Interview with Giovanni Guzzo
In this article, originally commissioned by the Royal Academy of Music, violinist and professor Giovanni Guzzo describes his teaching priorities, and explains why it’s important for students to believe that everything is possible
Meeting Maurice Hasson and coming to the Royal Academy were the best things that could have happened to me at such a key stage in my career. I did my BMus and postgrad here and it was a life-changing experience. Being in London was a bit daunting at first, because it felt like such an immense and fast-paced city, but I managed to get the best out of it, taking advantage of being surrounded by so much culture.
At the age of 82, Maurice Hasson still practises five hours a day and continues to discovers new things. That is an amazing career to have. He was a pupil of Szeryng and taught me a lot of that old tradition, but the greatest thing he gave me was a very clear structure to my playing. Once I had that structure, I had the freedom to do whatever I wanted. That was very important to me – it was like building a house that I could furnish and decorate myself.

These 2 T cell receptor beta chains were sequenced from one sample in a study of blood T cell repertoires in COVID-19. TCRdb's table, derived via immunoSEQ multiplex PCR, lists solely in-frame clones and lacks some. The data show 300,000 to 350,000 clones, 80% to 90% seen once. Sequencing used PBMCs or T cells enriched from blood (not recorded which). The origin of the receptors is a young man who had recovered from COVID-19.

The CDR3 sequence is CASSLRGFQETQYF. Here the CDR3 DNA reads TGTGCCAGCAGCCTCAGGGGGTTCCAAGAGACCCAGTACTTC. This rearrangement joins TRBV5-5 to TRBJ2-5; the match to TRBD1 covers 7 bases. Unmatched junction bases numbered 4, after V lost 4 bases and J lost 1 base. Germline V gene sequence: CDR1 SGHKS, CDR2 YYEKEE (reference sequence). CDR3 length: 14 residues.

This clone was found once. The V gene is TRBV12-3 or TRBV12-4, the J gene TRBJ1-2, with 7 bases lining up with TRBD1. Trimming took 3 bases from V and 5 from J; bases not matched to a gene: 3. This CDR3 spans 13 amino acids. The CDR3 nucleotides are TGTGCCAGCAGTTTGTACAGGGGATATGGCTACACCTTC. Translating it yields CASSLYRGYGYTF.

One of the most rigorous things about Maurice Hasson’s philosophy is the importance of the score. It is the direct connection we have to what the composer wanted to say. Starting from there, the possibilities are endless, but always within that structure.
There’s no way you can play the solo violin part in a concerto without knowing what’s going on in the orchestra and how that affects what and how you should be playing. I recently performed the Sibelius Concerto, and that is one big symphony. I ask students, ‘Who is playing here?’, ‘What is this leading to?’, and ‘What is the phrase?’, so they understand the search for knowledge behind it all.
One of the key elements of my teaching is never to take away the personality of the student. We all have different things to say and I believe my work is to give the tools to students so they can translate that in the best possible way. The violin is not an easy instrument to play, but having these tools allows them to develop their own voice.
Students arrive here at such an important moment in their lives. The years between 18 and 28 are a key time, when they want to play and explore and absorb as much music as possible. So many things are coming together for them. They have a lot of the musical ideas but they are ready to develop through their environment. It happened to me when I was here – the Academy became a haven where I could explore musical ideas and different styles of playing, breathing and living music every day and being inspired and surrounded by so many different artists and personalities.